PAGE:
Fate of the contralateral limb after lower extremity amputation

J Vasc Surg. 2013 Dec;58(6):1571-1577.e1. doi: 10.1016/j.jvs.2013.06.055. Epub 2013 Aug 3.


Objective: Lower extremity amputation is often performed in patients where both lower extremities are at risk due to peripheral arterial disease or diabetes, yet the proportion of patients who progress to amputation of their contralateral limb is not well defined. We sought to determine the rate of subsequent amputation on both the ipsilateral and contralateral lower extremities following initial amputation.

Methods: We conducted a retrospective review of all patients undergoing lower extremity amputation (exclusive of trauma or tumor) at our institution from 1998 to 2010. We used International Classification of Diseases-Ninth Revision codes to identify patients and procedures as well as comorbidities. Outcomes included the proportion of patients at 1 and 5 years undergoing contralateral and ipsilateral major and minor amputation stratified by initial major vs minor amputation. Cox proportional hazards regression analysis was performed to determine predictors of major contralateral amputation.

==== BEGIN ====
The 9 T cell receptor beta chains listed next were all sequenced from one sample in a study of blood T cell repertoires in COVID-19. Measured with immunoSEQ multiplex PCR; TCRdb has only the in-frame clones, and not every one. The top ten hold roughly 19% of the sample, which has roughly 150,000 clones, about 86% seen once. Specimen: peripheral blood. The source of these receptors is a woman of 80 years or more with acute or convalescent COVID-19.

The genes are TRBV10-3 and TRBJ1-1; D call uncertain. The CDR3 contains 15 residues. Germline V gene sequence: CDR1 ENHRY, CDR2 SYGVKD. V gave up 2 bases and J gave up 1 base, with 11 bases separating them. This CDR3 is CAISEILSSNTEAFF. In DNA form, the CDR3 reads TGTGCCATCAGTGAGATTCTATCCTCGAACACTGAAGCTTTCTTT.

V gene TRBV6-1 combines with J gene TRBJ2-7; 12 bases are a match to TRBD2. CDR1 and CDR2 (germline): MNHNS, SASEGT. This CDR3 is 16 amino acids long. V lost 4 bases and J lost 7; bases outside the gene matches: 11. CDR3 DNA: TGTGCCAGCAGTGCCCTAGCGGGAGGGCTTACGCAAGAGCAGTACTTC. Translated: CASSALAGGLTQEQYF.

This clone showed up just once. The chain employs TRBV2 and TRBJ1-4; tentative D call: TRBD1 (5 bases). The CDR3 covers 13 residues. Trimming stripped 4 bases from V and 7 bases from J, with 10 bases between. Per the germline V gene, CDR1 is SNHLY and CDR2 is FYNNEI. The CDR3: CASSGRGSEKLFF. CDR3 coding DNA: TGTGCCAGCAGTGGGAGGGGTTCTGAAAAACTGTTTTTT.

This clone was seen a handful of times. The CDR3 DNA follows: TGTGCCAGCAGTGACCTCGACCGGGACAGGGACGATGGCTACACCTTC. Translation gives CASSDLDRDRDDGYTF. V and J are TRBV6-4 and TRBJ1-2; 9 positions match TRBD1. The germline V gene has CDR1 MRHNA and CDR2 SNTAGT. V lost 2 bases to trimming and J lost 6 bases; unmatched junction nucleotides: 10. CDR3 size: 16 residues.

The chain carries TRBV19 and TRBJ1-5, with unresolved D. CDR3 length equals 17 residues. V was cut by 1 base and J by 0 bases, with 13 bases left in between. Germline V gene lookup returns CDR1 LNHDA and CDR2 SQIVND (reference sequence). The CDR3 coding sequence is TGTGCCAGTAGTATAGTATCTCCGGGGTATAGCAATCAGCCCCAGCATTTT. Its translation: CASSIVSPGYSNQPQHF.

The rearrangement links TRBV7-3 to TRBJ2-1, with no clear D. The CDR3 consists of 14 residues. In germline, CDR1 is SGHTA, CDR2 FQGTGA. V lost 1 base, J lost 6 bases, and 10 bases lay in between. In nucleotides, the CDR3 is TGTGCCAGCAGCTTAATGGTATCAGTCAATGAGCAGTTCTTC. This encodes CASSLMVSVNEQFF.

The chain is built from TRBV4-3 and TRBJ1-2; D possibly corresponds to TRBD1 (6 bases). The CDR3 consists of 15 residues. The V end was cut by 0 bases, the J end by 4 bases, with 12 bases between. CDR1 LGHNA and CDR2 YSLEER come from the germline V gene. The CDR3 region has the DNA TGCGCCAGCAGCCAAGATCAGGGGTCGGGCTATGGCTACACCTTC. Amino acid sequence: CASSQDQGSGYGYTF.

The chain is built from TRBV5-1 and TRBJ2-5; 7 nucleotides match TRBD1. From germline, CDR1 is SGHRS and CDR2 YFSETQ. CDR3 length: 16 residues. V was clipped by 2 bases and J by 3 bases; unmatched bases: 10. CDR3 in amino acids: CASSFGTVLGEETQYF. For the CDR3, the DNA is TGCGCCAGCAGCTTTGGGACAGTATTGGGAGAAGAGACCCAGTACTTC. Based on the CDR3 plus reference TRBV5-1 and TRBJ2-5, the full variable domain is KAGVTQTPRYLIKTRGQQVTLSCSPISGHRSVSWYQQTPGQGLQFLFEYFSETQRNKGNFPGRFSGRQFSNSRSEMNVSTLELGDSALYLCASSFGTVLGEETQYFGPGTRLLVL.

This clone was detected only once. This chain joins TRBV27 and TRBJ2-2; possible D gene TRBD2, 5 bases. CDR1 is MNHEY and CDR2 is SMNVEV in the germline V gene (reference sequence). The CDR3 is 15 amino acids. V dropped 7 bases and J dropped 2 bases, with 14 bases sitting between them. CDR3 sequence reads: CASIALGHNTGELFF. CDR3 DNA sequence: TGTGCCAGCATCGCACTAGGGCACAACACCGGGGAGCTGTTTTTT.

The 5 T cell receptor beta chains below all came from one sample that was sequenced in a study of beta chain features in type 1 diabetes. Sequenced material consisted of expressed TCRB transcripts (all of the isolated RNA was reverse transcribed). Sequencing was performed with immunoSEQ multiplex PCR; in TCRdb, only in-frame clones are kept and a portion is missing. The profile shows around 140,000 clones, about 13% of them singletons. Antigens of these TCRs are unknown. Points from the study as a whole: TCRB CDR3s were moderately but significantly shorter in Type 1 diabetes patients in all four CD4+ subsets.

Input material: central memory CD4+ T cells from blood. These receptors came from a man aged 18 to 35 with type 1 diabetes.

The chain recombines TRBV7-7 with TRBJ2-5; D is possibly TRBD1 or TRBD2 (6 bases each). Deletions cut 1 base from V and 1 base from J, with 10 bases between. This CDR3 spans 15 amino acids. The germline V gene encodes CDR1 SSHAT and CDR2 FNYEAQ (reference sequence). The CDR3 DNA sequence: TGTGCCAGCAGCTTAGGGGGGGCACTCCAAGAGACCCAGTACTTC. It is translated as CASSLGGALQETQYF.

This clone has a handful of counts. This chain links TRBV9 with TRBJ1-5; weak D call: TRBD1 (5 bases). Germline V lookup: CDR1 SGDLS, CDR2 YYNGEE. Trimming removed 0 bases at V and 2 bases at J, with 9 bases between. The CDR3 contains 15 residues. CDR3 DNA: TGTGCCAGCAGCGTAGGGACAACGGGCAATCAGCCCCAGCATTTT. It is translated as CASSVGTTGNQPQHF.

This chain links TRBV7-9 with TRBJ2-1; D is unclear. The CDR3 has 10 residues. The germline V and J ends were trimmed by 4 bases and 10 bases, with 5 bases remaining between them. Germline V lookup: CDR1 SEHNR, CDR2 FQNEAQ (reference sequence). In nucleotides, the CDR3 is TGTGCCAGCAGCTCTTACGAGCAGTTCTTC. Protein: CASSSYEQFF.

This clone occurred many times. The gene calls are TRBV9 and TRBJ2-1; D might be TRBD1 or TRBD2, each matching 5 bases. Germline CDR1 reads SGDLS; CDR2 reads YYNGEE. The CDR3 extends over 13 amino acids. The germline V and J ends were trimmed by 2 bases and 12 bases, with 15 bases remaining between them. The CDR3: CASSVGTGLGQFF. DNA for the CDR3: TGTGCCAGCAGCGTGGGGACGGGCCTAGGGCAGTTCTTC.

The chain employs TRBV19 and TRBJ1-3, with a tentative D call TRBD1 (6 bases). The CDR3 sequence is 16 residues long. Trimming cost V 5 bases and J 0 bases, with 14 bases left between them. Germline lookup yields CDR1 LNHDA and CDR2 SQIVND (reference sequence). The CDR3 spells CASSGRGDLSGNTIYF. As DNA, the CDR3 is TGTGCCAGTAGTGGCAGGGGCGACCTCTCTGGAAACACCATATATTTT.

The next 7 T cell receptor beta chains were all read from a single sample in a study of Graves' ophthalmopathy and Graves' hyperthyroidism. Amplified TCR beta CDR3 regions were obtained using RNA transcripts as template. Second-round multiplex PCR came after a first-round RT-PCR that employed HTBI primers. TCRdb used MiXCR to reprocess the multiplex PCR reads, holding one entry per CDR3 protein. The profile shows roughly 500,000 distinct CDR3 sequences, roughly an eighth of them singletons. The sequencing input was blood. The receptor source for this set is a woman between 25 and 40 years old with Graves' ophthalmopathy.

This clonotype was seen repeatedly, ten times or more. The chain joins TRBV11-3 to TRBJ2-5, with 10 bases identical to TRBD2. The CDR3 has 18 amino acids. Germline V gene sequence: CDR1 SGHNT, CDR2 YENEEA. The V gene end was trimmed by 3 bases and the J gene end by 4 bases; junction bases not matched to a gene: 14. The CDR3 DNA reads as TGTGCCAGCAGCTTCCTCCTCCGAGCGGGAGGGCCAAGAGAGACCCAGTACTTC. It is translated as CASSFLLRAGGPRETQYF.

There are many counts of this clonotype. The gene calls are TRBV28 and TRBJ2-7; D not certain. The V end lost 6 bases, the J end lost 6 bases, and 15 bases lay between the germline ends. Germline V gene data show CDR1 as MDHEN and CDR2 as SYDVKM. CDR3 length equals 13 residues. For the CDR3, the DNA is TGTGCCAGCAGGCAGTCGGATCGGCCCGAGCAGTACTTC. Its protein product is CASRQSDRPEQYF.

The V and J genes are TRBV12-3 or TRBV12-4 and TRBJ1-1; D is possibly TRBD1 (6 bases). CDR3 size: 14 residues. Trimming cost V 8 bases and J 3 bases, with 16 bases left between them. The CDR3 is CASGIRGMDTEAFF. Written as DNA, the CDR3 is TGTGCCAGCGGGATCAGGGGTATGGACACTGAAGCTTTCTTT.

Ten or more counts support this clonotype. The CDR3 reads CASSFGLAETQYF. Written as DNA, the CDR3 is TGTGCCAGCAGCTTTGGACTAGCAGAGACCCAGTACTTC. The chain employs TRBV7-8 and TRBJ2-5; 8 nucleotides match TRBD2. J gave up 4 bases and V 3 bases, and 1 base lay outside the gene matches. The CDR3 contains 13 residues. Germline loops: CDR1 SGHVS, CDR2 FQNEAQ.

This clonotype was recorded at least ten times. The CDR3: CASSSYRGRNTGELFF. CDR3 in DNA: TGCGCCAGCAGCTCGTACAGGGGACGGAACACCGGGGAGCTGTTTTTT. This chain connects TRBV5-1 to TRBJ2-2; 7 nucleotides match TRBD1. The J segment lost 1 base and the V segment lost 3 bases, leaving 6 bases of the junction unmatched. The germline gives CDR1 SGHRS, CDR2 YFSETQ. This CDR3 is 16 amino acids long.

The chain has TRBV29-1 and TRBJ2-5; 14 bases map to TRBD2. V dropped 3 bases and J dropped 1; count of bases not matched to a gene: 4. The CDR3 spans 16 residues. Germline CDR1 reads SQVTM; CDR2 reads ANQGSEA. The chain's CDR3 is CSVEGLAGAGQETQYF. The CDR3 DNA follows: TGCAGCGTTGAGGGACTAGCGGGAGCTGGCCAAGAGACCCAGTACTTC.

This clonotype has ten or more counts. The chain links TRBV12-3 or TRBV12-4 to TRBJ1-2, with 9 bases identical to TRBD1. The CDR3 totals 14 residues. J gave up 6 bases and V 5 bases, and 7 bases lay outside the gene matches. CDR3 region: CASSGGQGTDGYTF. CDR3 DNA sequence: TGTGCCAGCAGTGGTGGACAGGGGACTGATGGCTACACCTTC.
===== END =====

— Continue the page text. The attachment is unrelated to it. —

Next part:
Results: We identified 1715 patients. Mean age was 67.2 years, 63% were male, 77% were diabetic, and 34% underwent an initial major amputation. After major amputation, 5.7% and 11.5% have a contralateral major amputation at 1 and 5 years, respectively. After minor amputation, 3.2% and 8.4% have a contralateral major amputation at 1 and 5 years while 10.5% and 14.2% have an ipsilateral major amputation at 1 and 5 years, respectively. Cox proportional hazards regression analysis revealed end-stage renal disease (hazard ratio [HR], 3.9; 95% confidence interval [CI], 2.3-6.5), chronic renal insufficiency (HR, 2.2; 95% CI, 1.5-3.3), atherosclerosis without diabetic neuropathy (HR, 2.9; 95% CI, 1.5-5.7), atherosclerosis with diabetic neuropathy (HR, 9.1; 95% CI, 3.7-22.5), and initial major amputation (HR, 1.8; 95% CI, 1.3-2.6) were independently predictive of subsequent contralateral major amputation.

Conclusions: Rates of contralateral limb amputation are high and predicted by renal disease, atherosclerosis, and atherosclerosis with diabetic neuropathy. Physicians and patients should be alert to the high risk of subsequent amputation in the contralateral leg. All patients, but particularly those at increased risk, should undergo close surveillance and counseling to help prevent subsequent amputations in their contralateral lower extremity.

Publication types

  • Comparative Study
  • Research Support, N.I.H., Extramural
  • Research Support, Non-U.S. Gov't

MeSH terms

  • Aged
  • Amputation, Surgical / statistics & numerical data*
  • Disease Progression
  • Female
  • Follow-Up Studies
  • Humans
  • Incidence
  • Leg / blood supply
  • Leg / surgery*
  • Male
  • Massachusetts / epidemiology
  • Peripheral Arterial Disease / mortality
  • Peripheral Arterial Disease / surgery*
  • Proportional Hazards Models
  • Retrospective Studies
  • Risk Assessment*
  • Risk Factors
  • Survival Rate / trends
  • Treatment Outcome